Grafted stocks of melons take in large quantities of pesticides which are passed into the fruit. Farmers graft melons onto the roots of gourd plants because it makes the fruit more disease-resistant. In a study, Turkish researchers grew watermelon-squash graft seedlings. They tested the roots, stems, leaves and fruit of the plants and found that organochlorine pesticide levels were 140 times higher in squash-grafted watermelons than in non-grafted watermelons.
Grafting watermelon onto squash rootstock increases contaminant uptake into the shoot system, explain the researchers. Organochlorines have been banned because of their effect on humans but they remain in use.
Journal of Agricultural and Food Chemistry, January 25
Lead out by fungus
Fungi can convert toxic pollutant lead into its most stable mineral form, pyromorphite. Remediation strategies for lead-contaminated soil focus on converting it to pyromorphite. In a study, scientists examined lead shot (ammunition used in shotguns) after it had been incubated with and without fungi. In the presence of fungi, the shot starting forming pyromorphite after 30 days. Less stable forms were noticed on the shot incubated without fungi. Used in firearms and paints, lead can cause behaviour disorders in children. Current Biology, January 12
Oldest dino nursery
Palaeontologists have unearthed the oldest known dinosaur nesting site, dating back 190 million years, in South Africa. The site includes multiple dinosaur nests, eggs and remains of adults of genus Massospondylus. The distribution of the nests indicates the dinosaurs kept returning to these sites and assembled in groups to lay eggs. Massospondylus is a relative of the giant, long-necked sauropods of the Jurassic and Cretaceous periods. PNAS, January 23
Spot the sore
Remember that painful muscle soreness post workout? It is called delayed onset muscle soreness. Treating the condition is tricky as it is quantified using a visual analog scale, a subjective measure of whether a muscle is sore.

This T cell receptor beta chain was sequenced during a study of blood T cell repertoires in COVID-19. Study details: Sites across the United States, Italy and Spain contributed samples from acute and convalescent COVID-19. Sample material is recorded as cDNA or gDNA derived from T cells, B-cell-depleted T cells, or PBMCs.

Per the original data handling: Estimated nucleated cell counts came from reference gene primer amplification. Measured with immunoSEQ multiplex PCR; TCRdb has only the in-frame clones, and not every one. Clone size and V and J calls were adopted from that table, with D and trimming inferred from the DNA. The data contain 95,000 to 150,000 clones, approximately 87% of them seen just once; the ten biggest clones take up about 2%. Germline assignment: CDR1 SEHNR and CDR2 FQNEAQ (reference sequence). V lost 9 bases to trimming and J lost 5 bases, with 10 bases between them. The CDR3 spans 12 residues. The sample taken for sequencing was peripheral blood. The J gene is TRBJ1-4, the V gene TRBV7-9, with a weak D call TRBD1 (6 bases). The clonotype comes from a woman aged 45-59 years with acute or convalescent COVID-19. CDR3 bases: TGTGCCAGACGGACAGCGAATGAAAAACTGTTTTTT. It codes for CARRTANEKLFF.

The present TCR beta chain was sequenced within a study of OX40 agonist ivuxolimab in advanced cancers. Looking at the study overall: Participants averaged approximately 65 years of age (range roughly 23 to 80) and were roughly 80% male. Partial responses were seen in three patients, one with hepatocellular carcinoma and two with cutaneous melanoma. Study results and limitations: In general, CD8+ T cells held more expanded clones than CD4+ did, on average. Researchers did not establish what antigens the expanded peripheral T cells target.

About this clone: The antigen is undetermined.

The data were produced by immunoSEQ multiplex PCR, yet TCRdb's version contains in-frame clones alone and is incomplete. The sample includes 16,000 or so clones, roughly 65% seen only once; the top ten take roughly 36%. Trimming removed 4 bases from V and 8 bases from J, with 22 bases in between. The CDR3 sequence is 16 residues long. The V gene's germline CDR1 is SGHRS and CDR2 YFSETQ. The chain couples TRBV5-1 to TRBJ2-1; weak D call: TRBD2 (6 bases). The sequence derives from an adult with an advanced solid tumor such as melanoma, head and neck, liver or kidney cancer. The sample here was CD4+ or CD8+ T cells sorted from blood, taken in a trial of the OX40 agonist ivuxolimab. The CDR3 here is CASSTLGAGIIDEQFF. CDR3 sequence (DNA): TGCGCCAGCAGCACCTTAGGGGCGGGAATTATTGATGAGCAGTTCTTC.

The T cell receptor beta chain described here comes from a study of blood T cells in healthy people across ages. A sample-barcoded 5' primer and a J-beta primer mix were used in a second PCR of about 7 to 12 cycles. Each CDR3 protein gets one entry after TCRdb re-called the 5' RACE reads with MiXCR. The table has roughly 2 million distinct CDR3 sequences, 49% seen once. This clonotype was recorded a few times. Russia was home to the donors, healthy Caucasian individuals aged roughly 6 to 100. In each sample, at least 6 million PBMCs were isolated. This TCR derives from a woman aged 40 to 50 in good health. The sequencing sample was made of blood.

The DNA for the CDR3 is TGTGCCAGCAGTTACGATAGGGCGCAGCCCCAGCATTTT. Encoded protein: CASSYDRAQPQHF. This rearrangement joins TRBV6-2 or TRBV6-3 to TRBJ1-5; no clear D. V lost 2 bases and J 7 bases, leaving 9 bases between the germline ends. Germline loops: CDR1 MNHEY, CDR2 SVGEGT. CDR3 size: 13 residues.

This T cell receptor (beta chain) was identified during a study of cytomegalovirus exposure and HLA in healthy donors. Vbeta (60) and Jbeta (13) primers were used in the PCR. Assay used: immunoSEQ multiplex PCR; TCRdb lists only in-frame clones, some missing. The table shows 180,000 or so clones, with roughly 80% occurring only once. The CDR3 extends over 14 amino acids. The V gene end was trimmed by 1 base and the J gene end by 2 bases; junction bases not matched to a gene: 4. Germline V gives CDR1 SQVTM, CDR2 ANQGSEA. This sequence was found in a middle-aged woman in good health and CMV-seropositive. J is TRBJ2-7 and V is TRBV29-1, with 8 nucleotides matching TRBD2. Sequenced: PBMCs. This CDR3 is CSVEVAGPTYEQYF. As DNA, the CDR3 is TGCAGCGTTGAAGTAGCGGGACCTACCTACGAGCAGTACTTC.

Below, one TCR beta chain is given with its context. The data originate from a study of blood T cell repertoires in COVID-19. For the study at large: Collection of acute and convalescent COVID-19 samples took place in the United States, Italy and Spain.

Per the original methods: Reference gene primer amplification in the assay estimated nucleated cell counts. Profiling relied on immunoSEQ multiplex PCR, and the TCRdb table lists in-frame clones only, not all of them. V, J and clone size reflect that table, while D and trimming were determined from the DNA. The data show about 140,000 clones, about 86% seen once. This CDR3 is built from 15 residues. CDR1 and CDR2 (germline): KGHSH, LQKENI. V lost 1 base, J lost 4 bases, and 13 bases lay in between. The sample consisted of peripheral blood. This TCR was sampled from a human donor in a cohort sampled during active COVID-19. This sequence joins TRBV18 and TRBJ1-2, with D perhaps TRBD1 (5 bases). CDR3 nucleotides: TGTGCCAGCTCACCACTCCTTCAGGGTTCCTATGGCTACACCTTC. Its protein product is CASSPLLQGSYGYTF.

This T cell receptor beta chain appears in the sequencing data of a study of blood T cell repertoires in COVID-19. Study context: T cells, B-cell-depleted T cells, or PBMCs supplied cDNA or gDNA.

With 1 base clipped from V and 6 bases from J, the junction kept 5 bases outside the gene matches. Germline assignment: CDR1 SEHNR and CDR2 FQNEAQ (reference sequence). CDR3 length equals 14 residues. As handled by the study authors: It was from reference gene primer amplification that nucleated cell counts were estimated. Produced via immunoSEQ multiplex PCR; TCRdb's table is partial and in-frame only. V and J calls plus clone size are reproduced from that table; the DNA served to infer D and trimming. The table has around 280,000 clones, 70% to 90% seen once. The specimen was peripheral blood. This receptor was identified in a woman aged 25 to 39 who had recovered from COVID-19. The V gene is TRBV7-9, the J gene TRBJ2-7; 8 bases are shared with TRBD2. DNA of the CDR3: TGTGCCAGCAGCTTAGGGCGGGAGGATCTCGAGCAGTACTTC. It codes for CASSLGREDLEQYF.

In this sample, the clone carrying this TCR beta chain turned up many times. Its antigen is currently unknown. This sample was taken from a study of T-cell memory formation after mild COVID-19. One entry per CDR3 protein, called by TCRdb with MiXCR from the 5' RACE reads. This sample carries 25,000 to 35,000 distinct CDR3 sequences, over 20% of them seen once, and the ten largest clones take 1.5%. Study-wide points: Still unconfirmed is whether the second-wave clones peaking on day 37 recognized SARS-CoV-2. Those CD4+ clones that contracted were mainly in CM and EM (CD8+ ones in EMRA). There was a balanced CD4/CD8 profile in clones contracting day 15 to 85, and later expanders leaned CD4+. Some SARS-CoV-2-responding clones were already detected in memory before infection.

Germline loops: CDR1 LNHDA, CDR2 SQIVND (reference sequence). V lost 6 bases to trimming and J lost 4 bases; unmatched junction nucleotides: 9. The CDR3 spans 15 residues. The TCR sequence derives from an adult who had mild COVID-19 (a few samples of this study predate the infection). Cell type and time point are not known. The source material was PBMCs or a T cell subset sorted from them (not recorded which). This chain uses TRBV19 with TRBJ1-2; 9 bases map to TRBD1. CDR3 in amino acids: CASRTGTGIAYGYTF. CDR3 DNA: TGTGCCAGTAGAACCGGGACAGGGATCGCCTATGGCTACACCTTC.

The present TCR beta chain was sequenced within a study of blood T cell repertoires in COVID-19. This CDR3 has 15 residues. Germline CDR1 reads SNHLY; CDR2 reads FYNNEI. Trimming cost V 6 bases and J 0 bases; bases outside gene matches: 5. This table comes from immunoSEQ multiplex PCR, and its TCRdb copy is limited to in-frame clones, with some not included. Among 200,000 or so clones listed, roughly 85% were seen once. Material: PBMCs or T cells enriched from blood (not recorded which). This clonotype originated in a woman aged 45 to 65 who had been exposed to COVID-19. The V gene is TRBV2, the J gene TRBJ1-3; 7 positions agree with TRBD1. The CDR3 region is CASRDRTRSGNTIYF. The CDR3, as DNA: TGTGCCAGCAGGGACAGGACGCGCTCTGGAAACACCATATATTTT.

Now, scientists have measured the condition using thermal infrared imaging technique, which gives absolute, quantifiable data. The technique detects changes in the temperature of the skin above exercised muscles.
Journal of Visualized Experiments, January 23
Mums’ blues give kids BP
Women who take anti-depressants during pregnancy are twice at risk of giving birth to children with high blood pressure in the lungs, says a study. It reviewed six million births that took place from 1996 to 2007 in Denmark, Finland, Iceland, Norway and Sweden. BMJ, January 12
Where the worms are…
About 20,000 people annually get infected by nematodes of the genus Anisakis. If ingested, the worm, found in marine hosts including whales, leads to severe stomach pain and allergic reaction. Scientists have gathered data on its distribution in the ocean. The findings indicate that two Anisakis species are concentrated in specific areas within climate zones. The finding is vital because infections are no longer restricted to the one region where consumption of raw or insufficiently cooked fish is traditional, say the researchers. PLoS ONE, December 13